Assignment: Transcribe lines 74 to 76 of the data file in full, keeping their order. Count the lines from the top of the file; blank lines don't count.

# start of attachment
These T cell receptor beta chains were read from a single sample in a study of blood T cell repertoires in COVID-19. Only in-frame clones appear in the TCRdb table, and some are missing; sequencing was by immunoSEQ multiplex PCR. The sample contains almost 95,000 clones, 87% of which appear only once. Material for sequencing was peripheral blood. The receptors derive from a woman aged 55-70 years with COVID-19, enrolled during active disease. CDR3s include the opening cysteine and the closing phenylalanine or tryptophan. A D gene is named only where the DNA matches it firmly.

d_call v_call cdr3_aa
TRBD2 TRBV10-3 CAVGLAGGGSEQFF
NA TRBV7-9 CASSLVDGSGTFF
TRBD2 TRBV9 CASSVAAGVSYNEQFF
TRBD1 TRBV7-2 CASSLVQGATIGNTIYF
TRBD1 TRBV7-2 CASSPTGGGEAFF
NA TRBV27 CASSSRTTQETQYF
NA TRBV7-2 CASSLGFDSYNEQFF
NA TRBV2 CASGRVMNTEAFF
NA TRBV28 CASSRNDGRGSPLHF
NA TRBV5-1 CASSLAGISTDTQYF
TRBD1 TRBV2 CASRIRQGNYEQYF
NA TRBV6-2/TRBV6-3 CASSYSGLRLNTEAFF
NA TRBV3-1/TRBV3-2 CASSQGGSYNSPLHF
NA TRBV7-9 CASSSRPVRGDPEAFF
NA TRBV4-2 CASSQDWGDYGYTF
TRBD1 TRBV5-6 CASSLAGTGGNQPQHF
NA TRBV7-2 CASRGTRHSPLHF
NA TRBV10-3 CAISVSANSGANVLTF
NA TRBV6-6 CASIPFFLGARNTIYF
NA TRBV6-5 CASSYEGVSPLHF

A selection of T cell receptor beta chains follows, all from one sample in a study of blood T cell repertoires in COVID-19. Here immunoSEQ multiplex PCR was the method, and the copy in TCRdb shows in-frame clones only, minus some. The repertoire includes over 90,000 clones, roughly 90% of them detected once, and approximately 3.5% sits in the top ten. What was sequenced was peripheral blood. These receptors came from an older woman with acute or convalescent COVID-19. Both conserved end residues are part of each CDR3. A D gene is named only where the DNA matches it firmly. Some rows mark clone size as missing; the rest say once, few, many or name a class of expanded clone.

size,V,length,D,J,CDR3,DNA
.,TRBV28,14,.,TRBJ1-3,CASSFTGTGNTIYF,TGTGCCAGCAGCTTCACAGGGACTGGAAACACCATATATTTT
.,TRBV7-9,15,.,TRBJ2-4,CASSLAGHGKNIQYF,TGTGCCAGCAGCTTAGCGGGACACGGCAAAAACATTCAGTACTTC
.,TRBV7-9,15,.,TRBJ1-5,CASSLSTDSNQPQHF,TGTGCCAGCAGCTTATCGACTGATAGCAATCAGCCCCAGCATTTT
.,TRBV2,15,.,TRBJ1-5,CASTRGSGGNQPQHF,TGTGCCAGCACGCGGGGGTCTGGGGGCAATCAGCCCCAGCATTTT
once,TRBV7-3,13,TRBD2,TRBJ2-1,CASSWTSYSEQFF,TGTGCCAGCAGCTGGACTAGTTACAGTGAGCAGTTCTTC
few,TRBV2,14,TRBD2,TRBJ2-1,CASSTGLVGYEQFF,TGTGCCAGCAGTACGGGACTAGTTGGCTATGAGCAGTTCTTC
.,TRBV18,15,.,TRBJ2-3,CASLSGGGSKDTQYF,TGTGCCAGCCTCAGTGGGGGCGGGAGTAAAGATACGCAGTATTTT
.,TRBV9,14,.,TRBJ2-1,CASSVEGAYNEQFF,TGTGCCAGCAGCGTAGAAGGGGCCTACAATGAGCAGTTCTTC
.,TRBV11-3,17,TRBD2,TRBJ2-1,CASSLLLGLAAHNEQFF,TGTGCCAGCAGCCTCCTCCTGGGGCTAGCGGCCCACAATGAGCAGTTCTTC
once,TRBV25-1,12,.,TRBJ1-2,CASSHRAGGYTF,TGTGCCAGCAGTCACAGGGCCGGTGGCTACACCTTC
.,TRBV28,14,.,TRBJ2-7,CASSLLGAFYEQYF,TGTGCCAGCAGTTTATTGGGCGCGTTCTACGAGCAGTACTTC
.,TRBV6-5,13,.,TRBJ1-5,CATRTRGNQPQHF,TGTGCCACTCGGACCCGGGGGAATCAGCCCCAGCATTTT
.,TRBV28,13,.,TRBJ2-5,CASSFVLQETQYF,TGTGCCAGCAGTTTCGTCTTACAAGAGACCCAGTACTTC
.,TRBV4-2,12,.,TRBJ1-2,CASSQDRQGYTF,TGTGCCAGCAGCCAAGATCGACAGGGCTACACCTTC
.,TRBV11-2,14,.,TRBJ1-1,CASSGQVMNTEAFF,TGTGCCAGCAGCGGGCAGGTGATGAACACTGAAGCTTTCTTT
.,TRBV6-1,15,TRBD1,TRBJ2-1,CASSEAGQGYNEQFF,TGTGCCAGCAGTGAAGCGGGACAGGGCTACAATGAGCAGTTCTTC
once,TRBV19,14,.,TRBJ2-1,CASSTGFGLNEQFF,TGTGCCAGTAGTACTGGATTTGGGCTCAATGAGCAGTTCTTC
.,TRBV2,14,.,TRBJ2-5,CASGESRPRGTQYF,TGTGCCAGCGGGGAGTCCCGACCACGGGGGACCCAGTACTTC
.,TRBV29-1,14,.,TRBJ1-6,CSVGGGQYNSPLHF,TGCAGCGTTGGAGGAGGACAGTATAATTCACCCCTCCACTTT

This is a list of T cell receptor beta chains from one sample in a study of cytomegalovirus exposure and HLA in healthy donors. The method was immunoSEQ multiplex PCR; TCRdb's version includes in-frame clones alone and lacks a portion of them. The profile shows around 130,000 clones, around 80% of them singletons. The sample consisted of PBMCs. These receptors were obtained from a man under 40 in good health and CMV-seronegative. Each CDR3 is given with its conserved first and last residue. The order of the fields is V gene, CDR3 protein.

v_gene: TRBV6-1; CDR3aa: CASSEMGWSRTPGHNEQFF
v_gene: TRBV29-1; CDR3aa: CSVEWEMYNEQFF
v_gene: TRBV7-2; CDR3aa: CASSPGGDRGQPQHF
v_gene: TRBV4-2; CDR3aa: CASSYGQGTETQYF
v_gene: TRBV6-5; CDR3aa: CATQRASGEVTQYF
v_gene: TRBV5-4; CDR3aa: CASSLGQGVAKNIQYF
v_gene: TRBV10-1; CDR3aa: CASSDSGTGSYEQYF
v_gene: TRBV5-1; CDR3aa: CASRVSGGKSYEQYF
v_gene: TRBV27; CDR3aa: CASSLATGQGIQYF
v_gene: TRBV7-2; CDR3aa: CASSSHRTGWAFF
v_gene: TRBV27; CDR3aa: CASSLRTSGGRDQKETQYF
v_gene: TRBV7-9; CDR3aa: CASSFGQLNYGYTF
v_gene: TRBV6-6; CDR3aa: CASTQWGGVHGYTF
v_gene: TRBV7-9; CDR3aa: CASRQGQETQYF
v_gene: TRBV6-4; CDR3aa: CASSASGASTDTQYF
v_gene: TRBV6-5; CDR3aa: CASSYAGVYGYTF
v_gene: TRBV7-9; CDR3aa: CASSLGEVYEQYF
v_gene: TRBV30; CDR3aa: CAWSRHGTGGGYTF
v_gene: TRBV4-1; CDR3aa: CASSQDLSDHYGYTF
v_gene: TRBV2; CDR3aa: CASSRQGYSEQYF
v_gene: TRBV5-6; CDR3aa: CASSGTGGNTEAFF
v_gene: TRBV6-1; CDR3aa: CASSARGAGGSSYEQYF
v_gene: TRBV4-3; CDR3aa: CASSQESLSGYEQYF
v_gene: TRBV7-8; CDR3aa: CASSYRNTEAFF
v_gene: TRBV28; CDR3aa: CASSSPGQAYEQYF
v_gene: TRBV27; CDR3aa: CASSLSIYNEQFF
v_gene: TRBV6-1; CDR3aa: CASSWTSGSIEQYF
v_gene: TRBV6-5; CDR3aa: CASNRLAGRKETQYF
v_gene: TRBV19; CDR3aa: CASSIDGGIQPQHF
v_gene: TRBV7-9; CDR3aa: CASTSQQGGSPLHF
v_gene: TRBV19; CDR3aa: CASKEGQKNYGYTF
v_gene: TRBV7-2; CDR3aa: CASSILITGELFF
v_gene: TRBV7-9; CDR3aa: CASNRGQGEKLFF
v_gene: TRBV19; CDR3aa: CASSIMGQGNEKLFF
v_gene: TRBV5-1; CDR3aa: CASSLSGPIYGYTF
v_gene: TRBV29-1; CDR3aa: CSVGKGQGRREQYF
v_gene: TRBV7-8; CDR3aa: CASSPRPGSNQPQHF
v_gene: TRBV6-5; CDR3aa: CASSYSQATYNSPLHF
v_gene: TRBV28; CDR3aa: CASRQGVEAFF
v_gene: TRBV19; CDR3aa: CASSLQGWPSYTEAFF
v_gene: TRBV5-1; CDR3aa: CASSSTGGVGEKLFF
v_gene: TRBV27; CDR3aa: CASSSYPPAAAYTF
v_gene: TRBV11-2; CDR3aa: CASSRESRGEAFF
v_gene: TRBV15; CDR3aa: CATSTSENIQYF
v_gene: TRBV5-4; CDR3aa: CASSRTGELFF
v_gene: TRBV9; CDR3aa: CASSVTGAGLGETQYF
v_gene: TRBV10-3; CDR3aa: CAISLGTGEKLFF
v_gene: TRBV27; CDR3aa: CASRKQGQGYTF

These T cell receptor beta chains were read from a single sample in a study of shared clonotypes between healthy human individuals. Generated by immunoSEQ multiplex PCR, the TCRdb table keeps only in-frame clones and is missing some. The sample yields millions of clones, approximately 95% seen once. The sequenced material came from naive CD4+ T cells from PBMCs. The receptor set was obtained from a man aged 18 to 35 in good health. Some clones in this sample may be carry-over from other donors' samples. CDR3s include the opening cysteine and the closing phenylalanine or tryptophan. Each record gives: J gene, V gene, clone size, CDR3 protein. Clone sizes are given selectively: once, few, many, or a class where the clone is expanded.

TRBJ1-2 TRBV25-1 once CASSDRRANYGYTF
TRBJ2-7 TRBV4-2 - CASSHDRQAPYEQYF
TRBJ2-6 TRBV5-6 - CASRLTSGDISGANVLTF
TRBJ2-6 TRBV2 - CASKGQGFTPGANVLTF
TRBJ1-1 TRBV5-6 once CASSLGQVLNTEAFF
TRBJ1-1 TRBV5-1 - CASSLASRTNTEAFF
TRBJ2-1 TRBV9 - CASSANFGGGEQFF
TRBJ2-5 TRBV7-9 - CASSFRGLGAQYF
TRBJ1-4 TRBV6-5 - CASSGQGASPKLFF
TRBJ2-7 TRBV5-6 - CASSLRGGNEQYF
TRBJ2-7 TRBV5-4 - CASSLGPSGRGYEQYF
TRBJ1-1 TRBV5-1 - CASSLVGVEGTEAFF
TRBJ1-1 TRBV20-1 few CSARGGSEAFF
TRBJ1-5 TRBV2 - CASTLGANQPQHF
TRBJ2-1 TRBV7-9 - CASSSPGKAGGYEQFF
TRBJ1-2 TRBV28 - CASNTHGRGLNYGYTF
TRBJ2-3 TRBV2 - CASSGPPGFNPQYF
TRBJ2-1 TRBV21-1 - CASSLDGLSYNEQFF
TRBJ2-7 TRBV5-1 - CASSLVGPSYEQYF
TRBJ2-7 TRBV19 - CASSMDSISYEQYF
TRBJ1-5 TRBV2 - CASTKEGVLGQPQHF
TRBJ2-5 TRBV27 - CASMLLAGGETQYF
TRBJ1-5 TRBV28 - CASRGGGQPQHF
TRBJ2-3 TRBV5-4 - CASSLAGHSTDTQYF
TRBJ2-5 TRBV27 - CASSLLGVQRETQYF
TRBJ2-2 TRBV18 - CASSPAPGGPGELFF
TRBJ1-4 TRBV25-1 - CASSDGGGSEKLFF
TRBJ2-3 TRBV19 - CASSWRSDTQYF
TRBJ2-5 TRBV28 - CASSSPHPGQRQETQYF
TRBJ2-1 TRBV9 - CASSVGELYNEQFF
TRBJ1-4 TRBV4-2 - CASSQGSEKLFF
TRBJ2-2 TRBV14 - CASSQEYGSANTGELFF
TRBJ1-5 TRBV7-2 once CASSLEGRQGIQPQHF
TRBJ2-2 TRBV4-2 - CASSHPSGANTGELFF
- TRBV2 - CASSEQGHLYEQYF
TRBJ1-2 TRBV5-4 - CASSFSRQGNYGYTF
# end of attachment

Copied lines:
v_gene: TRBV7-9; CDR3aa: CASTSQQGGSPLHF
v_gene: TRBV19; CDR3aa: CASKEGQKNYGYTF
v_gene: TRBV7-2; CDR3aa: CASSILITGELFF